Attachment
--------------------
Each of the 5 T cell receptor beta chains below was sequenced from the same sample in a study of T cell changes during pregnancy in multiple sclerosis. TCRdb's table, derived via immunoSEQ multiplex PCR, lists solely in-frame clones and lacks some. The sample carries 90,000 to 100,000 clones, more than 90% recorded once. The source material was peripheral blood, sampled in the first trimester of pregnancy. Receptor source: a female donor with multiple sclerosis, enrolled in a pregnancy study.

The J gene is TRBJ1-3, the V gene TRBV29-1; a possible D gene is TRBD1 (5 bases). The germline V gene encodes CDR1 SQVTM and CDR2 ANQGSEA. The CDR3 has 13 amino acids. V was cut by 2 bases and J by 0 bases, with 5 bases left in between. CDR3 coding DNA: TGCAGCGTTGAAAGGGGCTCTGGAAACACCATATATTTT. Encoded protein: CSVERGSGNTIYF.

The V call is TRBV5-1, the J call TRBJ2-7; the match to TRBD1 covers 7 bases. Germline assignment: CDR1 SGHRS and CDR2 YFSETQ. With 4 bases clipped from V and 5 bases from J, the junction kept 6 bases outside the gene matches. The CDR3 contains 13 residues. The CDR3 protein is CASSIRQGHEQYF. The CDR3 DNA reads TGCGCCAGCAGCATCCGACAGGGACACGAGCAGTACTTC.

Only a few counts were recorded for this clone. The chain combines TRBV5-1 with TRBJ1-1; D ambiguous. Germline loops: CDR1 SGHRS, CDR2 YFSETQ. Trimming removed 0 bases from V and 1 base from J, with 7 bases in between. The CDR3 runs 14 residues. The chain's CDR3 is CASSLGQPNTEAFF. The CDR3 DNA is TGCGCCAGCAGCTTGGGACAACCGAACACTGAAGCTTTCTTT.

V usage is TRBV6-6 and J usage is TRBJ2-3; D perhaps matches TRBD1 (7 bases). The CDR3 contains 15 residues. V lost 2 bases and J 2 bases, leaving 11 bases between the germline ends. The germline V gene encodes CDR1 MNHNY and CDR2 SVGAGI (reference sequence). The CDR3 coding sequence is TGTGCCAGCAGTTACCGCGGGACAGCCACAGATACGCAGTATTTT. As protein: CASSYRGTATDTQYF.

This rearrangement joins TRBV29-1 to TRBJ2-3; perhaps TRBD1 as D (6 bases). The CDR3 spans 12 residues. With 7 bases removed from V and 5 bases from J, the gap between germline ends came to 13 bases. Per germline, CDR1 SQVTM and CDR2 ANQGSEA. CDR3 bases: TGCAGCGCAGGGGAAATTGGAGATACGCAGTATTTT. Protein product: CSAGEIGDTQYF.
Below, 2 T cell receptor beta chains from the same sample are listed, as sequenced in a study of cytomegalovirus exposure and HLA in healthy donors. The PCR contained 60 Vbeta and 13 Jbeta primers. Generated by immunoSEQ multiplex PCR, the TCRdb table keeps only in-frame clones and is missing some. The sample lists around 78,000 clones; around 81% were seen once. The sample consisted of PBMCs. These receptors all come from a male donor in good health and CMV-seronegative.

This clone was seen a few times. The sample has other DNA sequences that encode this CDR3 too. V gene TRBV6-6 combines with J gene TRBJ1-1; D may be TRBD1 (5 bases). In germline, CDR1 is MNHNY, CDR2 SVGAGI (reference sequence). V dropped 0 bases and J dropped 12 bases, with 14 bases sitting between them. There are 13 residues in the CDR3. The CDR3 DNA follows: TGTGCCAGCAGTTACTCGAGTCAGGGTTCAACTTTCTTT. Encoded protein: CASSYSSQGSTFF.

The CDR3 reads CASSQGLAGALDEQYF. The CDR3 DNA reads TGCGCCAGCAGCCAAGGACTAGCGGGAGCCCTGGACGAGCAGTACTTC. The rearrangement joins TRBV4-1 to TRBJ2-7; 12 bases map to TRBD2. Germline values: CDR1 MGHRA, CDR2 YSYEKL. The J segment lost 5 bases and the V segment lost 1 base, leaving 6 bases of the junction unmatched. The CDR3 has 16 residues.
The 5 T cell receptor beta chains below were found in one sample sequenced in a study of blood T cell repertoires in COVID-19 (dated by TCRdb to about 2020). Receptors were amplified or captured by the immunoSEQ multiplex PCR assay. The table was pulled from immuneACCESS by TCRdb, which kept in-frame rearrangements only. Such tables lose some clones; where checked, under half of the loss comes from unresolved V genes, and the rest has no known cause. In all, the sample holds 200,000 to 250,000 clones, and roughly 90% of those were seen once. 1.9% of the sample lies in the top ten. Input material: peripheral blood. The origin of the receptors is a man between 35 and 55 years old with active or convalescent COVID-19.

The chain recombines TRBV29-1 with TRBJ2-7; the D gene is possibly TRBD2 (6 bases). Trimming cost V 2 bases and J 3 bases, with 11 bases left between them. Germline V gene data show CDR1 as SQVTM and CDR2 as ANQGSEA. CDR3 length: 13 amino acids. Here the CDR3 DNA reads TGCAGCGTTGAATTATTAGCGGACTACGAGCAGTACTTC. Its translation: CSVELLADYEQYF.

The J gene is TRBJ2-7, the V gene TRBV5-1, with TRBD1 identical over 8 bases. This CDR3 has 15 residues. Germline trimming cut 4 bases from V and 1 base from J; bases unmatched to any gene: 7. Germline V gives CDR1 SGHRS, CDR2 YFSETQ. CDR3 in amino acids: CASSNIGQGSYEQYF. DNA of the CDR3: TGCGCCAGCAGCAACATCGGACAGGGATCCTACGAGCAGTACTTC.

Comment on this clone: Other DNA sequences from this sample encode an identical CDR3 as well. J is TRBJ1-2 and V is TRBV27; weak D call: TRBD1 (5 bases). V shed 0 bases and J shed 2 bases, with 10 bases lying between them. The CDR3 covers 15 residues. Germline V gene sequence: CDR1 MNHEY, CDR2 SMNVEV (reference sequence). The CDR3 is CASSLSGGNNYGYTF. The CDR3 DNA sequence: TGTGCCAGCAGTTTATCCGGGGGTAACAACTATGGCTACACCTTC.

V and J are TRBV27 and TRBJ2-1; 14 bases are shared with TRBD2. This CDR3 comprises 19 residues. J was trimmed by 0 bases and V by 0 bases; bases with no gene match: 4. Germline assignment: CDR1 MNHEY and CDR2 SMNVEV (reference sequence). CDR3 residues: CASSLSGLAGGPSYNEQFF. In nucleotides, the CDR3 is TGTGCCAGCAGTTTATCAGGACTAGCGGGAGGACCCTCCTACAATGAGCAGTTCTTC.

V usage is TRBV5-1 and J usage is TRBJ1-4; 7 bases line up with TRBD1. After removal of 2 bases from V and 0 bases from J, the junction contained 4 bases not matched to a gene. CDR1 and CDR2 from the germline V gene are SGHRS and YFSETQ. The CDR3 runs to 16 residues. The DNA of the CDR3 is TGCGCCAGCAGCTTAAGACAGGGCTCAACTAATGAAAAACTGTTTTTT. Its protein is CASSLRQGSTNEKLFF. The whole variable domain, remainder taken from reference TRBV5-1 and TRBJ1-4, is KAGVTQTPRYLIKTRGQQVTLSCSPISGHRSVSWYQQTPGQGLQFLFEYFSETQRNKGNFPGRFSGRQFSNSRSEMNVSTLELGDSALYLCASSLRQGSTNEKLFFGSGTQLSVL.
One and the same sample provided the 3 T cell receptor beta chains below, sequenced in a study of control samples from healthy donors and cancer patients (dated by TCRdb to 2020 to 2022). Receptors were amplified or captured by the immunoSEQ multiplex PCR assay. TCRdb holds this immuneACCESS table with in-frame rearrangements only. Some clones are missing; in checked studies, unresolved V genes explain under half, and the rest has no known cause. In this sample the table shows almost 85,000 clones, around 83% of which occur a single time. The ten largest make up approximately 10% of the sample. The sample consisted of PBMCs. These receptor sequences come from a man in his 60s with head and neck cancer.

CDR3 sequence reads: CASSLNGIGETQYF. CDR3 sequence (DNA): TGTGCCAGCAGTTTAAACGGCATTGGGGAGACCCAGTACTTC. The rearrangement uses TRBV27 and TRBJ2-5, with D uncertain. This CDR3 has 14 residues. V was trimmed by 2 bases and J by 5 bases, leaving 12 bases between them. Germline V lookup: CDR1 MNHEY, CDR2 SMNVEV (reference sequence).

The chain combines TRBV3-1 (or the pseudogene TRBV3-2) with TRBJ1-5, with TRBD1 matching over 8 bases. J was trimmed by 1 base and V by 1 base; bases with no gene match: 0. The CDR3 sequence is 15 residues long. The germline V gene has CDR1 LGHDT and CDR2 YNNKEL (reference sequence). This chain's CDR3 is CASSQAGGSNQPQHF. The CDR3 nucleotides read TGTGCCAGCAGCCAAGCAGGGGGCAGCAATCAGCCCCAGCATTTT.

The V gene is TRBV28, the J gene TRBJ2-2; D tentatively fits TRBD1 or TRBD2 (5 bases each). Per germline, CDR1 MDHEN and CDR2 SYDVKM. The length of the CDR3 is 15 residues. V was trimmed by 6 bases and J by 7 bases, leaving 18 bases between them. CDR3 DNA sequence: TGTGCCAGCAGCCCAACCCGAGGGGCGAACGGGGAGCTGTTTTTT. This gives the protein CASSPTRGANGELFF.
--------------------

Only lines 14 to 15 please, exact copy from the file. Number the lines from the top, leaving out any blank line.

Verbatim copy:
V and J are TRBV27 and TRBJ2-1; 14 bases are shared with TRBD2. This CDR3 comprises 19 residues. J was trimmed by 0 bases and V by 0 bases; bases with no gene match: 4. Germline assignment: CDR1 MNHEY and CDR2 SMNVEV (reference sequence). CDR3 residues: CASSLSGLAGGPSYNEQFF. In nucleotides, the CDR3 is TGTGCCAGCAGTTTATCAGGACTAGCGGGAGGACCCTCCTACAATGAGCAGTTCTTC.

V usage is TRBV5-1 and J usage is TRBJ1-4; 7 bases line up with TRBD1. After removal of 2 bases from V and 0 bases from J, the junction contained 4 bases not matched to a gene. CDR1 and CDR2 from the germline V gene are SGHRS and YFSETQ. The CDR3 runs to 16 residues. The DNA of the CDR3 is TGCGCCAGCAGCTTAAGACAGGGCTCAACTAATGAAAAACTGTTTTTT. Its protein is CASSLRQGSTNEKLFF. The whole variable domain, remainder taken from reference TRBV5-1 and TRBJ1-4, is KAGVTQTPRYLIKTRGQQVTLSCSPISGHRSVSWYQQTPGQGLQFLFEYFSETQRNKGNFPGRFSGRQFSNSRSEMNVSTLELGDSALYLCASSLRQGSTNEKLFFGSGTQLSVL.